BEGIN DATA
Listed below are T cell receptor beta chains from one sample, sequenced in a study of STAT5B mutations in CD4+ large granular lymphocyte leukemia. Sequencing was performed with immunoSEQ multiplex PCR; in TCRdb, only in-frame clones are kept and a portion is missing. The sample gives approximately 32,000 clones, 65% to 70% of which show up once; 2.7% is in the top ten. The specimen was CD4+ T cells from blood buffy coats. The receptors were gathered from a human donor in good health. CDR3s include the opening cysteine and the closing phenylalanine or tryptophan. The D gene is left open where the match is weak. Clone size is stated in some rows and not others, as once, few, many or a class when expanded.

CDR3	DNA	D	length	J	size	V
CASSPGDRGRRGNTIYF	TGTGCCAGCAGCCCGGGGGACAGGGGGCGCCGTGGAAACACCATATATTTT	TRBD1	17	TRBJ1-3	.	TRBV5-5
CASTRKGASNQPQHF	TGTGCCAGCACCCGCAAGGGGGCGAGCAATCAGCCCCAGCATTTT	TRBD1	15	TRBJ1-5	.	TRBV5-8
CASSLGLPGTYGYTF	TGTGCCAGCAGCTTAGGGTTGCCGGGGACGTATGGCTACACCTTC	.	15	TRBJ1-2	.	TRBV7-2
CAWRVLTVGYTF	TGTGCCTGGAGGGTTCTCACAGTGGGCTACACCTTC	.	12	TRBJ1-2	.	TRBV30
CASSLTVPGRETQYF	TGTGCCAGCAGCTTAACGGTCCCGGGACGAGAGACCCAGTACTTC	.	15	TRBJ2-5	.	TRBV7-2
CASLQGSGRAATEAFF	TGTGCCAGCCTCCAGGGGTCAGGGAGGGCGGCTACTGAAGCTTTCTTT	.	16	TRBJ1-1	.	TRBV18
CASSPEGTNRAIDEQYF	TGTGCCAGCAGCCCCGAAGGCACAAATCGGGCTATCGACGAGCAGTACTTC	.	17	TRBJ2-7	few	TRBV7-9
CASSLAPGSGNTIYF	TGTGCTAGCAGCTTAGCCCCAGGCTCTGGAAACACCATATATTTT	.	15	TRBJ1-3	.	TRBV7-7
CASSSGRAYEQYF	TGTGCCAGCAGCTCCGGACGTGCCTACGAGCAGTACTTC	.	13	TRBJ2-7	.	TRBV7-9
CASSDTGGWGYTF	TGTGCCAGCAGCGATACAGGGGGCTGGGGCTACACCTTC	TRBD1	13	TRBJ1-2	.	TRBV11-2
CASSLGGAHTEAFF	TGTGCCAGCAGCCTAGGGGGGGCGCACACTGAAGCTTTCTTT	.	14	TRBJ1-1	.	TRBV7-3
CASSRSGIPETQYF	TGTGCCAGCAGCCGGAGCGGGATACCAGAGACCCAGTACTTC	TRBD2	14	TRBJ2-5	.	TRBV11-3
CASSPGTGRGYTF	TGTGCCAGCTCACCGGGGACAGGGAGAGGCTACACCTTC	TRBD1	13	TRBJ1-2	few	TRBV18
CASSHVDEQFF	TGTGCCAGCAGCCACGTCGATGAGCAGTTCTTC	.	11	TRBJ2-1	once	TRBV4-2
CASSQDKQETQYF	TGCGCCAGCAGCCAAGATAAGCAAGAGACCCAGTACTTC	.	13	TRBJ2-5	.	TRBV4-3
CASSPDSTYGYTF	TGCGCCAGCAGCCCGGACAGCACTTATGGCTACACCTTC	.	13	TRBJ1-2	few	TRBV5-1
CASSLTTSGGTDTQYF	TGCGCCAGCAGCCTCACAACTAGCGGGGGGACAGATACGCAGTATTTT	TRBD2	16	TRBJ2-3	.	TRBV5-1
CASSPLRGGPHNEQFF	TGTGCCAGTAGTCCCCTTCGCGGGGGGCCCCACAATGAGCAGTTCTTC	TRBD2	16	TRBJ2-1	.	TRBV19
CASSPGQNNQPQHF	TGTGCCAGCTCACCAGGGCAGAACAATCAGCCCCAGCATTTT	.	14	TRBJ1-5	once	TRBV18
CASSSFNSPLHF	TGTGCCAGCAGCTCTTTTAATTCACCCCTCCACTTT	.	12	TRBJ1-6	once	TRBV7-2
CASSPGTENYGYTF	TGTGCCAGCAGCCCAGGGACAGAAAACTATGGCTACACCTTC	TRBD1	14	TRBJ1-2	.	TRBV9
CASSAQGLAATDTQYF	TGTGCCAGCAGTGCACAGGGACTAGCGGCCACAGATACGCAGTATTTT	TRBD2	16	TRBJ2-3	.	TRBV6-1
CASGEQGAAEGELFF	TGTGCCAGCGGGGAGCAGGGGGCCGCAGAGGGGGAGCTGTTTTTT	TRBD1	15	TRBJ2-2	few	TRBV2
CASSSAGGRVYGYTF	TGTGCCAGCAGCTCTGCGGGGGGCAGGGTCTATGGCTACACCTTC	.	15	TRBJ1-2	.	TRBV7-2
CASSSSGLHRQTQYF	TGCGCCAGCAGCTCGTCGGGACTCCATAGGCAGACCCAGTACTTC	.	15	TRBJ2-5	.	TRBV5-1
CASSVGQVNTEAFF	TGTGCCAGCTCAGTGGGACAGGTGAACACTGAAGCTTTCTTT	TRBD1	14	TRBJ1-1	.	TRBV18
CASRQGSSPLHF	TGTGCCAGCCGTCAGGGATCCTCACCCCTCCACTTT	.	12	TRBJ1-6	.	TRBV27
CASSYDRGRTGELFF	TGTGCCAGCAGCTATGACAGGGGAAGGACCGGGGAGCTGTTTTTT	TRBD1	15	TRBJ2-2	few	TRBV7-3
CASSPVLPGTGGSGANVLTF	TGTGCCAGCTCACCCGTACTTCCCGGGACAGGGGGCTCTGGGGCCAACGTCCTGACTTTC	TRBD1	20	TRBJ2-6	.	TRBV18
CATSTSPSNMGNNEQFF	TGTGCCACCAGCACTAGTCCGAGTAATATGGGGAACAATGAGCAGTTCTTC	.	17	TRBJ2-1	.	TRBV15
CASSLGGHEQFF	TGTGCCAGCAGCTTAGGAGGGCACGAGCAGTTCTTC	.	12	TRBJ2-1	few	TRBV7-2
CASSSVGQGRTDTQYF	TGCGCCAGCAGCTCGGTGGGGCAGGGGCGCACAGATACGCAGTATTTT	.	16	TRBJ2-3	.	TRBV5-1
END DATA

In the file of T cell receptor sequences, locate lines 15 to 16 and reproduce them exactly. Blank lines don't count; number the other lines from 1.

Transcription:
CASSPGTGRGYTF	TGTGCCAGCTCACCGGGGACAGGGAGAGGCTACACCTTC	TRBD1	13	TRBJ1-2	few	TRBV18
CASSHVDEQFF	TGTGCCAGCAGCCACGTCGATGAGCAGTTCTTC	.	11	TRBJ2-1	once	TRBV4-2